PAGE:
The LSU job, perhaps, is like no other. It s not just the only game in town; it s the only game in the state, which was attractive to Saban after five seasons (34-24-1) of playing second fiddle at Michigan State.
At LSU he inherited a program that had posted losing records in eight of 11 previous seasons, a program notorious for losing players to academic ineligibility, one whose players media-guide head shots were often taped to the walls down at the Baton Rouge Parish police headquarters.
But there is an upside. Louisiana provides a rich in-state talent base, the financial resources are seemingly limitless, and there is a powerful conference affiliation. Then there are the fans - the 91,000-plus lucky enough to have a ticket into Tiger Stadium on Saturday nights and the millions who don t.
“I ve never been anyplace like it, including the NFL or any Big Ten school,” Saban said. “The football culture, which exists anywhere in the South, mixed with the passion brought to it by our fans is truly amazing. I can t really describe what it s like here on game nights, other than to say it s unique. The noise, the excitement is unbelievable.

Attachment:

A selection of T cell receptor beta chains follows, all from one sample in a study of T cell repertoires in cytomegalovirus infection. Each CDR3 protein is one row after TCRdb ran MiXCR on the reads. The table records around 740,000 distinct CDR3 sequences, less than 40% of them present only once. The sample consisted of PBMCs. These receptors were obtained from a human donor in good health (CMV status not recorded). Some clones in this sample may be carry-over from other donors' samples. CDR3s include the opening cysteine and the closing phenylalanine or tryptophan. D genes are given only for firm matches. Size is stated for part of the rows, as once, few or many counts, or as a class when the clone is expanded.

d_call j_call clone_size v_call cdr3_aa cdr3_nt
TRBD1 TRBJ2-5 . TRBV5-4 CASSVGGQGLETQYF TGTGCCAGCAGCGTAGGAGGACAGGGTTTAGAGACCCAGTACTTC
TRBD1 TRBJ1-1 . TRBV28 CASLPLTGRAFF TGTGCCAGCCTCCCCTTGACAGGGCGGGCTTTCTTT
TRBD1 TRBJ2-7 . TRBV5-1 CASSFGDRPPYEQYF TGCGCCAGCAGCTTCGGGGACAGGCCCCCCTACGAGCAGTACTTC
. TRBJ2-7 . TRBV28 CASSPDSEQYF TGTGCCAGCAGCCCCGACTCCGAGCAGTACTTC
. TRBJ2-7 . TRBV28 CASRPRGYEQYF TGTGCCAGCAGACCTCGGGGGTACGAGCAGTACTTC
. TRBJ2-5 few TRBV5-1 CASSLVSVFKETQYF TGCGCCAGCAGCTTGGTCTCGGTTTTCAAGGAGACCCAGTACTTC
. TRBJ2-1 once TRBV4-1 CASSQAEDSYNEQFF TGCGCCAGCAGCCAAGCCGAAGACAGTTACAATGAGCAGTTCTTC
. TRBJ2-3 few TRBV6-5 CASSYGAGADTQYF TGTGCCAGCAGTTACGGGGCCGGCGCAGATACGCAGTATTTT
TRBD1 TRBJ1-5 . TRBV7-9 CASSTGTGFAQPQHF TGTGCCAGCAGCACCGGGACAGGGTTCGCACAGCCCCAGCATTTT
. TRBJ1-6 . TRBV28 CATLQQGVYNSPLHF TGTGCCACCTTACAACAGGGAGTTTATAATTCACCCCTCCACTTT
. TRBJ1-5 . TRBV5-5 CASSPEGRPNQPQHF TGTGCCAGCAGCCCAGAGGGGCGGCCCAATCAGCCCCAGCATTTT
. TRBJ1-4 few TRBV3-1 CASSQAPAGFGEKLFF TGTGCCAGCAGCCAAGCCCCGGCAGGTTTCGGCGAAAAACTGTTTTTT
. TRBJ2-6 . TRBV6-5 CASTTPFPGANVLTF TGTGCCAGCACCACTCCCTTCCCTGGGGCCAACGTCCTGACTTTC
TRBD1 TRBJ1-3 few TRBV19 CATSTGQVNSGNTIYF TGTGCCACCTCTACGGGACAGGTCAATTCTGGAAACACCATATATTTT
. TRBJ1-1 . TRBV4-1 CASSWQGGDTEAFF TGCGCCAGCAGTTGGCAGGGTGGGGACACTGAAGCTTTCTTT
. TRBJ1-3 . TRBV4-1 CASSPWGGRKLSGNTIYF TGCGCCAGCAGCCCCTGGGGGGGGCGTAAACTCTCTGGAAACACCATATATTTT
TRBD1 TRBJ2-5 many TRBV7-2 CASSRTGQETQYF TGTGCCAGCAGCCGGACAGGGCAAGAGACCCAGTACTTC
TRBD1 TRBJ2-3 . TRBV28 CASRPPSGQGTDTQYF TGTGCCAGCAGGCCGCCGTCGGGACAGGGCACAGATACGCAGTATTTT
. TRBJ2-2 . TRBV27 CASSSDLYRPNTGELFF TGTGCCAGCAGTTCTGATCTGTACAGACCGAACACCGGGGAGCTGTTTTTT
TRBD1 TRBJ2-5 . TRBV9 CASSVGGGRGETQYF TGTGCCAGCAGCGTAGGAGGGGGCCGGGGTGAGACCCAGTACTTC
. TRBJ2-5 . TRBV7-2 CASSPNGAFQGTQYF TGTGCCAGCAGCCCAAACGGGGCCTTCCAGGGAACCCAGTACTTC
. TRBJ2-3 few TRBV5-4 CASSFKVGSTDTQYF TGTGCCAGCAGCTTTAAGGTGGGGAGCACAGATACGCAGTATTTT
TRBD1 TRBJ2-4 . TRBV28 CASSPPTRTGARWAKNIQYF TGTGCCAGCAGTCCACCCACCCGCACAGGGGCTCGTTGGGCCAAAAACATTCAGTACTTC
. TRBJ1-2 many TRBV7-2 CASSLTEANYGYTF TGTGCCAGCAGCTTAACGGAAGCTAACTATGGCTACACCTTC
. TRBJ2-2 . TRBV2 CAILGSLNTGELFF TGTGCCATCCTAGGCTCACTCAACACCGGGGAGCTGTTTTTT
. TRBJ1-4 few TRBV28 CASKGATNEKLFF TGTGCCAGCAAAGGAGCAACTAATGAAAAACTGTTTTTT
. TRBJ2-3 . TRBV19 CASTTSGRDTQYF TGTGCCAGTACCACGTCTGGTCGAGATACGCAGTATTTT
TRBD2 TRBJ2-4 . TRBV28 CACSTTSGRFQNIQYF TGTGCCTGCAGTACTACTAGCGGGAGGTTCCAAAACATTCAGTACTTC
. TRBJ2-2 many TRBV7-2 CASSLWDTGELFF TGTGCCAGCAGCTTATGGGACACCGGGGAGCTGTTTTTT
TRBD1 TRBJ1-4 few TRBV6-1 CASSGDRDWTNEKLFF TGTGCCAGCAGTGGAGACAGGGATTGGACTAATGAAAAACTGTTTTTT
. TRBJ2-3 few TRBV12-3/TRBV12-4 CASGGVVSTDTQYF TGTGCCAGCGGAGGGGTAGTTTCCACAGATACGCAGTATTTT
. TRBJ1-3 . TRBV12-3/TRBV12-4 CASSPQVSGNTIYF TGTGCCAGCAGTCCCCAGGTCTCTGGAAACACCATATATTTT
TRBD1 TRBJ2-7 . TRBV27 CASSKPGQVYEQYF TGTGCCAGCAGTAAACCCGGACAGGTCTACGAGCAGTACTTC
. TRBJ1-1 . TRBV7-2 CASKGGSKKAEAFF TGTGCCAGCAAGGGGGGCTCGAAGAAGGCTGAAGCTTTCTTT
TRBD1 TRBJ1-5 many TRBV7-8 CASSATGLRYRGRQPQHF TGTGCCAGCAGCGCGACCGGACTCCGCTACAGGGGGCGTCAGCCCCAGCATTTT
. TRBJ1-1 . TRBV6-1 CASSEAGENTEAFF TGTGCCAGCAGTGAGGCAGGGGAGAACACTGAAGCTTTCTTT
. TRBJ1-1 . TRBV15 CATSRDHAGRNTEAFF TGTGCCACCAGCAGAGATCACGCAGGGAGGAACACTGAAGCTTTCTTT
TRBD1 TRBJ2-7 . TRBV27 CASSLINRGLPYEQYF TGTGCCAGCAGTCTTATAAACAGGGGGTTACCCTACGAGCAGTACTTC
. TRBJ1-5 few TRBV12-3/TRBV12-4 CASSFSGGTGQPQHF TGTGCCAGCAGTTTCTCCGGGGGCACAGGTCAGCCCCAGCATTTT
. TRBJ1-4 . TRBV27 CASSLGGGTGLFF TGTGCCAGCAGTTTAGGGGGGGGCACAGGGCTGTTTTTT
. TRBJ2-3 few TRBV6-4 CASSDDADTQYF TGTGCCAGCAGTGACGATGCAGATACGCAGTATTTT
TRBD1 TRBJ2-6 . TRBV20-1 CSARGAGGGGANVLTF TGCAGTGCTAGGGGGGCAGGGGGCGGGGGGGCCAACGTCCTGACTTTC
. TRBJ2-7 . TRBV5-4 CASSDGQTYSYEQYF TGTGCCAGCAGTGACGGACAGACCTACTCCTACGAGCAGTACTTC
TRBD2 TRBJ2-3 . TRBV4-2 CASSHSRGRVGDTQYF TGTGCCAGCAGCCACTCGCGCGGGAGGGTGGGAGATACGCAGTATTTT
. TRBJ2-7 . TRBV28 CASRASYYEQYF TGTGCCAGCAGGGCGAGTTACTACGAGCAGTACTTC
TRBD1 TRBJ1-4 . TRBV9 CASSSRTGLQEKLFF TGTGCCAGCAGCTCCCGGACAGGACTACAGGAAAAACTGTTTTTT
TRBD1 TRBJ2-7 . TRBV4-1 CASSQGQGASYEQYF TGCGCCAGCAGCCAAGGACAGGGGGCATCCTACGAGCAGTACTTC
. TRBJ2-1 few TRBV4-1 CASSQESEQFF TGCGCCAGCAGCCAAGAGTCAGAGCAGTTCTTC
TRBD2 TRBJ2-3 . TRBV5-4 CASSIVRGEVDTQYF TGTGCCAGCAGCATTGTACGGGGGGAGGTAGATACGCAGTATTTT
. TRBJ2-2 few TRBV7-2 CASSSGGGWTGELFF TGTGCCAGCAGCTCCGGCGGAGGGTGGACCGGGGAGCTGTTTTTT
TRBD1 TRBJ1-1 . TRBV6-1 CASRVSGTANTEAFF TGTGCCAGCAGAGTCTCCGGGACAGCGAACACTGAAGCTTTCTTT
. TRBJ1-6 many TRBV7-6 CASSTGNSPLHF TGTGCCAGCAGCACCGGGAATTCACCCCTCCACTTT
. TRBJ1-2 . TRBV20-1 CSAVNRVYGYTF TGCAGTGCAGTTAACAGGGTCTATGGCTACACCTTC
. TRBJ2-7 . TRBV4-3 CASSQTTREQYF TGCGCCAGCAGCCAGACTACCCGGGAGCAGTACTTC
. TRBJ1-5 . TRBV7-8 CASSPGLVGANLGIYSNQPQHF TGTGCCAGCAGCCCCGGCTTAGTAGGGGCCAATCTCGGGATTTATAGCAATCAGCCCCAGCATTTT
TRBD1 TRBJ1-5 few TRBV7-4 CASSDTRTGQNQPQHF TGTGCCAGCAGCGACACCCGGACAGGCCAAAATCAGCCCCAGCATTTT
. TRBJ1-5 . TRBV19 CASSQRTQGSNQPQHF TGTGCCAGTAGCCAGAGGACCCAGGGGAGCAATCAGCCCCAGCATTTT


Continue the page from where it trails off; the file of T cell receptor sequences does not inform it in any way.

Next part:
“Not to disrespect any of the other schools in the state, but we re the only one in a major conference. People are born LSU fans and they grow up with this football program being the pride of the state. Most places have choices - Michigan or Michigan State, Alabama or Auburn, that type thing - but we re it down here and we re in a great league with a lot of tradition.”
Saban is the hottest name in coaching and it s a coin-flip what might happen if an NFL team offers him the keys to the kingdom - full control of the football operation - and a paycheck that would dwarf what even his newest LSU contract will provide.
“I ve always liked college football, the main reason being that you really have an opportunity to control your own destiny by creating team dynamics from start to finish,” Saban said. “I really don t ever want to be in a place you can t have that, especially if you consider the shelf life of a head coach in the NFL.
“Coaching in college, you have a chance to build a roster through recruiting, then mold character, help create the attitude and resiliency it takes to compete for 60 minutes at a high level. It s like our Sugar Bowl game, down to the wire, good players on both sides making plays and giving up plays. It was the ultimate test. Which would our players do, make the plays or give them up?”
And, knowing the answer, Nick Saban smiled.